Because HSV isolates consist of mixtures of ACVS and ACVR variants [811], ACV therapy may select for ACVR variants; particularly in immunocompromised individuals and in immunoprivileged organs such as the eye and brain [811]. To determine the effect of ACV treatment on the appearance of ACVR HSV in HSE patients, we analyzed viral TK sequences in 3 consecutive CSF samples obtained from two HSE patients during ACV treatment (patients #3 and #9; Table 2). Whereas ACV treatment reduced intrathecal HSV DNA loads, emergence of ACVR-associated TK mutations in intrathecal HSV could not be detected (Tables 1 and 2). Likewise, we did not detect ACVR-associated mutations in HSV TK of CSF samples obtained at 4 and 40 days after onset of ACV therapy (patients #4 and #11, respectively). Thus, short-term ACV therapy did not select for detectable intrathecal ACVR-associated mutations in HSV TK in these 4 HSE patients.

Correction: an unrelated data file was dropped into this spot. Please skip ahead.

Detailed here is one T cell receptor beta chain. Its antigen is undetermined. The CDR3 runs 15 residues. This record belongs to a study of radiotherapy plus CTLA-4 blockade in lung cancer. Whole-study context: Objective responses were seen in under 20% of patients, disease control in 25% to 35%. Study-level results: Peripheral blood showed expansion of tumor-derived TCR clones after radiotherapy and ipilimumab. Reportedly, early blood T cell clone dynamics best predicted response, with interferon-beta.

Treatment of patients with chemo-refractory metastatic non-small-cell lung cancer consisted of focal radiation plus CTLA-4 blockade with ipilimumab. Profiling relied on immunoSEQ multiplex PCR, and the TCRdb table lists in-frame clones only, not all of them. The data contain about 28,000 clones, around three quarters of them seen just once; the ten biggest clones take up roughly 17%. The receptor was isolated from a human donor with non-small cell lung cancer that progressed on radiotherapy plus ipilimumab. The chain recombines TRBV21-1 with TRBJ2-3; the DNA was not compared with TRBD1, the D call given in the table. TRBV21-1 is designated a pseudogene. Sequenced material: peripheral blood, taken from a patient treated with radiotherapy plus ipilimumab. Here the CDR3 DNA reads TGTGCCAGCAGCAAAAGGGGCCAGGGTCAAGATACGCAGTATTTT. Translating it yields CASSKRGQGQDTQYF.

Phenotypic ACV susceptibility of HSV isolates from HSE patients

Next we aimed to phenotypically characterize the ACV susceptibility of HSE isolates from HSE patients. HSV was isolated from BLS of oral HSV-1 and anal HSV-2 mucosal lesions (Tables 2 and 3), but could not be recovered from CSF due to the low viral loads and/or limited volume of residual sample. These findings are in accordance with the low success rate in recovering culturable HSV from CSF samples (<4%) obtained from HSE patients [33, 34]. As outlined above, TK genotypes were identical in CSF and BLS samples from patients #3, #4, #10 and #11 (Table 2). HSV-1 isolates from patients #3 and #4, the latter containing the disputed R41H TK mutation, were not ACVR (Table 3). By contrast, HSV-2 BLS isolates from patient #10 and #11 obtained at 132 and 34 days after onset of ACV therapy were found to be ACVR in the absence of ACVR-associated TK mutations (Table 3 and Fig 1), suggesting involvement of additional mutations in the viral DNA polymerase gene.

thumbnail